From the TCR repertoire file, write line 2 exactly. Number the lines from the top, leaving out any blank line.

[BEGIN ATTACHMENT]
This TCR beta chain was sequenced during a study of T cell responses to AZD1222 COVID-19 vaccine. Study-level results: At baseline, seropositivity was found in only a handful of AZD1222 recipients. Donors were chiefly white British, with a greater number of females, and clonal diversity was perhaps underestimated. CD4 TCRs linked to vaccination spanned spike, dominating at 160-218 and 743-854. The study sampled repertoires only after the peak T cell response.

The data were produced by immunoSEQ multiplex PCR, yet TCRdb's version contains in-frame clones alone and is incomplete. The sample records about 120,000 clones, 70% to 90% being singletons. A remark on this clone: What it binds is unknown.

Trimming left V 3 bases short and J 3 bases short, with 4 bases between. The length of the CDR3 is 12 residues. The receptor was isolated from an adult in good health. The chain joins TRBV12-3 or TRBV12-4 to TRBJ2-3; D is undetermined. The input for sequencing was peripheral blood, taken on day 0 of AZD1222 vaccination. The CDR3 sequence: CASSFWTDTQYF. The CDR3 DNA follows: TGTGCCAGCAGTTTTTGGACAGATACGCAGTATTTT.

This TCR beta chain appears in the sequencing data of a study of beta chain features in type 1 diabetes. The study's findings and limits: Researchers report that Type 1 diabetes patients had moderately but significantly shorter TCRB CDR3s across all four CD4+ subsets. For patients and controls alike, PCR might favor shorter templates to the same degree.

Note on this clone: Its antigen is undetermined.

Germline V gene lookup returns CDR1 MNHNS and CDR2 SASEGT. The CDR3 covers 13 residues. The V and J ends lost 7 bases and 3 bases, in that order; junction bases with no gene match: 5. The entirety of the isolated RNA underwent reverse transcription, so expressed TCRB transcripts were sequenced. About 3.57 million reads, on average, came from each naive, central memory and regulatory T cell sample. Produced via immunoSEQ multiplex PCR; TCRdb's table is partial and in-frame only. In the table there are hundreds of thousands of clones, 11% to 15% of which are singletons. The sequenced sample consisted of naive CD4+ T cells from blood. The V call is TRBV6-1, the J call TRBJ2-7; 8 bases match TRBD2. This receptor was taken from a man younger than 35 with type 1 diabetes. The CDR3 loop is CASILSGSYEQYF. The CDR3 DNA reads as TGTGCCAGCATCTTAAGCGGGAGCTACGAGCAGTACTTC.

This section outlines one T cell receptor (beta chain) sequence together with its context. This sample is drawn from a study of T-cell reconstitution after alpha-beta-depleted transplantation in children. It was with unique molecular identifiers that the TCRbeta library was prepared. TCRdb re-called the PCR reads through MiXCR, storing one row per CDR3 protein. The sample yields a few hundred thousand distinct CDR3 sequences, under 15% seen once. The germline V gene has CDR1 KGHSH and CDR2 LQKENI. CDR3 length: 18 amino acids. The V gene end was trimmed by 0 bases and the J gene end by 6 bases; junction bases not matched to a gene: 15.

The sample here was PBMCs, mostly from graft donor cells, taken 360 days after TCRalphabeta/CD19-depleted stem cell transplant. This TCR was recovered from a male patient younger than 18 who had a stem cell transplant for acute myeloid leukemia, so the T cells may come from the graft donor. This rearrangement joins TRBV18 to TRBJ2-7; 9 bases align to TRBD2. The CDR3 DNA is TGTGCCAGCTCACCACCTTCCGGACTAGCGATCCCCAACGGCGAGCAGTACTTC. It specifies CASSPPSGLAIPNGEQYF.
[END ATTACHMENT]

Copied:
The data were produced by immunoSEQ multiplex PCR, yet TCRdb's version contains in-frame clones alone and is incomplete. The sample records about 120,000 clones, 70% to 90% being singletons. A remark on this clone: What it binds is unknown.